On the chilly evening of Thursday, February 19th, the Chemical Society of Washington welcomed Cecily Grzywacz to the February Dinner Meeting at ACS headquarters for a lecture on Sustainability and our Cultural Heritage. The presentation attracted a diverse crowd of scientist, engineers, and conservationist including guests from the Smithsonian.
Cecily Grzywacz is currently a Facilities Scientist at the National Gallery of Art in Washington D.C. and is actively working to preserve collections by introducing and implementing sustainable, cost-saving, and energy efficient programs at the Gallery, which utilizes a system built in 1941. Ms. Grzywacz presented facts and figures illustrating the past, current, and projected costs to the Gallery to maintain environmental controls such as temperature and relative humidity. The Gallery has successfully reached its cost and energy reduction goals and continues to work towards a more sustainable environment.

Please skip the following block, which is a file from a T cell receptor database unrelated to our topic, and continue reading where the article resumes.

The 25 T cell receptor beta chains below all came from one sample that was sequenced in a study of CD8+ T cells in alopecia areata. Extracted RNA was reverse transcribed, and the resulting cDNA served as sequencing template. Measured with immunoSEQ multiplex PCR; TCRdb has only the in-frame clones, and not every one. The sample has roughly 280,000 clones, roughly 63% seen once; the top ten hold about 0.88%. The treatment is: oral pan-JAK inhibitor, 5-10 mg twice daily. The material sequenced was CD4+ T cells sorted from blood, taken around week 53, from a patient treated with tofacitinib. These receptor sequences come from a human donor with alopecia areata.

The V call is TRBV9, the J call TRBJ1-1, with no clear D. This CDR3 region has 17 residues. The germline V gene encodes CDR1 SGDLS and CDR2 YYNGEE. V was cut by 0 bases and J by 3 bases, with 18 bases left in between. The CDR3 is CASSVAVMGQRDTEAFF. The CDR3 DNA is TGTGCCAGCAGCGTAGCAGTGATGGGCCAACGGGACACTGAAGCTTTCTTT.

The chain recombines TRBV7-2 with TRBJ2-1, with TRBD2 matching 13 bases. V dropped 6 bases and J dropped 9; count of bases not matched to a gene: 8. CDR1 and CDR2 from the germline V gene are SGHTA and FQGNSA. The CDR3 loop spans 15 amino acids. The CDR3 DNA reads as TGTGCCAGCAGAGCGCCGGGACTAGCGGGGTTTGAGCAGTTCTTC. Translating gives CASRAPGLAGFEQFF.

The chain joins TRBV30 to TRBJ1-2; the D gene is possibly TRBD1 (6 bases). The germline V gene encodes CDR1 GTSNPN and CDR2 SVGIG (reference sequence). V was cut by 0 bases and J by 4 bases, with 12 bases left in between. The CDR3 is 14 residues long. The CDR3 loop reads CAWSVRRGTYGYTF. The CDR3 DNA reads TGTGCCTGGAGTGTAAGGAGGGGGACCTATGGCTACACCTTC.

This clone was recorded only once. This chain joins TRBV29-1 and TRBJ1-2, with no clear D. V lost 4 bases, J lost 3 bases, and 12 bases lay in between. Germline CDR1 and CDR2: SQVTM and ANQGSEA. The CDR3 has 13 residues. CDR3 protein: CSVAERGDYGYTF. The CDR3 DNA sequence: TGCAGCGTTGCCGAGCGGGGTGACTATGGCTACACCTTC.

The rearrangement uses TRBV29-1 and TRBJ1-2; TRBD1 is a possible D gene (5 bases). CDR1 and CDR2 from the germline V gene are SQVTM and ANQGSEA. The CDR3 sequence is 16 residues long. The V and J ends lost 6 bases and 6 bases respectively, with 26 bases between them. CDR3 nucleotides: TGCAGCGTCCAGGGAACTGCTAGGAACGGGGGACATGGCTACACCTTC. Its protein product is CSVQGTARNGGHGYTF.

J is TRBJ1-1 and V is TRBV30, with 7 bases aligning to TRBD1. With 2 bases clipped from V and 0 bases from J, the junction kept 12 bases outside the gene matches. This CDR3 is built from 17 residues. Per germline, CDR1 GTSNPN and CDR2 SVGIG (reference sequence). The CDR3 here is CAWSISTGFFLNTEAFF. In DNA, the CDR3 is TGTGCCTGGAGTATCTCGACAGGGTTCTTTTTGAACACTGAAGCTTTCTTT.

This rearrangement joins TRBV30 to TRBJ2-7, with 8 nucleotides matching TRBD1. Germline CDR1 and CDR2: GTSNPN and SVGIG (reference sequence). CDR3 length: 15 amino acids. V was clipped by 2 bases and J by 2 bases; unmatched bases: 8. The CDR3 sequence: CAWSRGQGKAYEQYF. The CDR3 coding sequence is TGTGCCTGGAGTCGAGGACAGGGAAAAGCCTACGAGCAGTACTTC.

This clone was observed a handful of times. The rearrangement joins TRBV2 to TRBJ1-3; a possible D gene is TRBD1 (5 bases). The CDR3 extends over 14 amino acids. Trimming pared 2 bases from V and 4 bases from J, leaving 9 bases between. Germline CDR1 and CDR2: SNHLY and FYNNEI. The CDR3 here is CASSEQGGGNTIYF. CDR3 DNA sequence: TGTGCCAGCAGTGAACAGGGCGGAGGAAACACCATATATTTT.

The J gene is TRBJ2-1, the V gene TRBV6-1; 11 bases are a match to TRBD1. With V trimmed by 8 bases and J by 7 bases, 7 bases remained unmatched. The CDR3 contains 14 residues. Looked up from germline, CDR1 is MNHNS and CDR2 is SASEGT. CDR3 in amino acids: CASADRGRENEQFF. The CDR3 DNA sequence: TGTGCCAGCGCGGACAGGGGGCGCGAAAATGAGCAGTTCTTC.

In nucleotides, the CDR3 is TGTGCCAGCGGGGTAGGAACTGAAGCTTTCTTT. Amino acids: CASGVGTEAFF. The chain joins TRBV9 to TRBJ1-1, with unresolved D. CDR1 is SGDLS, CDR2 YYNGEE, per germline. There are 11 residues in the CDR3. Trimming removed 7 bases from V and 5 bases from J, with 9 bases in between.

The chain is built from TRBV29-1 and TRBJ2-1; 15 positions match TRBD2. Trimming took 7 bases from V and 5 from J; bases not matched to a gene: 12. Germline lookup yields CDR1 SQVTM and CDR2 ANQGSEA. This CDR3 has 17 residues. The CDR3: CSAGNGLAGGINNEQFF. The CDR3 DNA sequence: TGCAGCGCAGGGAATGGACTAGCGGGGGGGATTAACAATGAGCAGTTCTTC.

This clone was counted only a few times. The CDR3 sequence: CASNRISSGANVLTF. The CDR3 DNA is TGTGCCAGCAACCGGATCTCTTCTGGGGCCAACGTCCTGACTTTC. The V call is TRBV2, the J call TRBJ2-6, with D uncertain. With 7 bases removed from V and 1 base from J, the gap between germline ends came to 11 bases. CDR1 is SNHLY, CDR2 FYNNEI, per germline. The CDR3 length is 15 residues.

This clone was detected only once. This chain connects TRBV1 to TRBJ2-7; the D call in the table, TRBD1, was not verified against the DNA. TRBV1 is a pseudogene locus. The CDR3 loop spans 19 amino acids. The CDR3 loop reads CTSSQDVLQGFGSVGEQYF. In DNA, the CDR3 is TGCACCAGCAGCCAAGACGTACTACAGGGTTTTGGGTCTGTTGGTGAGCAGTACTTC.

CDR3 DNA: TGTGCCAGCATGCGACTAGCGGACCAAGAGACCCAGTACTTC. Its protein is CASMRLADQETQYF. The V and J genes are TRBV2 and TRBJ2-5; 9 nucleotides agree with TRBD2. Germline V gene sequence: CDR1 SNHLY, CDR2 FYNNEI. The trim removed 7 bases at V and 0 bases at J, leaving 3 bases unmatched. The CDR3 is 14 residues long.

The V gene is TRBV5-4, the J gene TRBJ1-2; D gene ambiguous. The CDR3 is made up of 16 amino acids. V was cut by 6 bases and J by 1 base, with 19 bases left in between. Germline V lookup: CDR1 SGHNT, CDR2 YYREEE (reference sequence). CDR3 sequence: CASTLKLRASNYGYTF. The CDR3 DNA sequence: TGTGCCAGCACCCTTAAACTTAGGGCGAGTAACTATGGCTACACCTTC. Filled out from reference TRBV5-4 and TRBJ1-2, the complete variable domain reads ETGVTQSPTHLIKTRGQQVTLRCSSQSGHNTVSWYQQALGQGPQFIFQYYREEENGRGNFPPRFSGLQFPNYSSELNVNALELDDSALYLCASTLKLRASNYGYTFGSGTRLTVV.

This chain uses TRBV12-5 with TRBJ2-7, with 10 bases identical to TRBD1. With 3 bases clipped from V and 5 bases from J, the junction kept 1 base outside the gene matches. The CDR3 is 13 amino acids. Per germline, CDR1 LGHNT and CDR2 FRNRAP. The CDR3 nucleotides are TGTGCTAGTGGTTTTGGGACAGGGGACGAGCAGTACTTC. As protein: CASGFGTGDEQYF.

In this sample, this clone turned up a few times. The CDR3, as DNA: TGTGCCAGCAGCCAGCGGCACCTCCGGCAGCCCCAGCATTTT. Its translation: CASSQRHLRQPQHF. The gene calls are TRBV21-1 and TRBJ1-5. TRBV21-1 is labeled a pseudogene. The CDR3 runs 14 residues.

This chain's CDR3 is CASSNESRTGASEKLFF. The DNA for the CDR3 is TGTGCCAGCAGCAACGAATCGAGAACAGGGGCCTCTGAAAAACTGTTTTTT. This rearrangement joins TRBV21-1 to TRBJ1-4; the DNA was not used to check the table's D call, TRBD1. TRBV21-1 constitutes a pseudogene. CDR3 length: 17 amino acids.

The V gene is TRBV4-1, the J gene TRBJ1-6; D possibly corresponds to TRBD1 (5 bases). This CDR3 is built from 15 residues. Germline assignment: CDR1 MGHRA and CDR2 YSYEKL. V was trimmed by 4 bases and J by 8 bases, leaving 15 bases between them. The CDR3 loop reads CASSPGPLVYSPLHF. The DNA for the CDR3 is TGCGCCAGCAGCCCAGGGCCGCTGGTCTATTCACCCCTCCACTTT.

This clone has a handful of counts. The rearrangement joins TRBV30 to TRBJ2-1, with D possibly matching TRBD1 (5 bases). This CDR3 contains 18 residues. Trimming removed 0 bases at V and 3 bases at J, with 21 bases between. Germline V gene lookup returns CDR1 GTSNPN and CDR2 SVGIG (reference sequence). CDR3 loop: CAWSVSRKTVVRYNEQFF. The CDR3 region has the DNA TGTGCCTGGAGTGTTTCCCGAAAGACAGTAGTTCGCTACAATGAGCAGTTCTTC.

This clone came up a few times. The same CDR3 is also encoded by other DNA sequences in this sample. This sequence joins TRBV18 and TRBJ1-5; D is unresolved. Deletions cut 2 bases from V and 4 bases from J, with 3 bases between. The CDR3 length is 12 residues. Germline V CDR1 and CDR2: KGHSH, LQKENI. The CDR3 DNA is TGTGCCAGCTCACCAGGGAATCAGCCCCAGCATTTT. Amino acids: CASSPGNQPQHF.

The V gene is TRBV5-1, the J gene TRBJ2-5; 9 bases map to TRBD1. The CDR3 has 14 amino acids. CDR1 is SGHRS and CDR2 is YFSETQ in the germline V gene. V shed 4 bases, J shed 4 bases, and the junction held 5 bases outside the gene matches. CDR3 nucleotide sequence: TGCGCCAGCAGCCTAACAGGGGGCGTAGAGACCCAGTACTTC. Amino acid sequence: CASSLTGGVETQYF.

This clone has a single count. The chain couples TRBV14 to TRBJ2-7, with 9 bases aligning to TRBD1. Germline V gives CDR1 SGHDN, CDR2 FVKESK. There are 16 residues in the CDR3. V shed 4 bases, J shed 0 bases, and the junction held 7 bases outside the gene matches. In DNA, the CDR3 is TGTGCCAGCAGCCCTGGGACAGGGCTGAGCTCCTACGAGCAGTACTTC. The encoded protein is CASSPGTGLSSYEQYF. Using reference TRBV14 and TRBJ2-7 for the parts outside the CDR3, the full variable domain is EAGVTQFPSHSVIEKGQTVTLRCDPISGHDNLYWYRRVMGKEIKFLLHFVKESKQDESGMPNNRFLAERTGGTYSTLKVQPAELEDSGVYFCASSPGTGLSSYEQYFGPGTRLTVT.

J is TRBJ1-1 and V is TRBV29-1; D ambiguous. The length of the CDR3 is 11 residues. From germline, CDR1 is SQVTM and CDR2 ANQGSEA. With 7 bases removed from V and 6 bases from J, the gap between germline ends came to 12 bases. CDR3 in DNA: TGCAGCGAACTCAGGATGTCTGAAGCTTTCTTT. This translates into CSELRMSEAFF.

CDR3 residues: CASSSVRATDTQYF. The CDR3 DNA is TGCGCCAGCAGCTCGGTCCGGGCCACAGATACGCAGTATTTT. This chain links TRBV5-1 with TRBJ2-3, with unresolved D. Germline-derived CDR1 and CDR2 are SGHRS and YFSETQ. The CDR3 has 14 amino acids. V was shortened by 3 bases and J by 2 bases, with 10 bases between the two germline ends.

The Gallery’s team of scientist, engineers, and conservators are working together to put to rest the concept of a rigorously controlled environment for the collections, which includes famous pieces such as da Vinci’s Ginevra de’ Benci. The sustainability program studies the use of steam, electricity, and water throughout their buildings. The Gallery has lowered the cost of energy from about $7.00 per square foot to approximately $4.00 within a span of only a few years. The presentation was well received as Ms. Grzywacz provided an enjoyable and engaging perspective of sustainability at the Gallery.
For more information, and to read Ms. Grzywacz’s abstract, click here.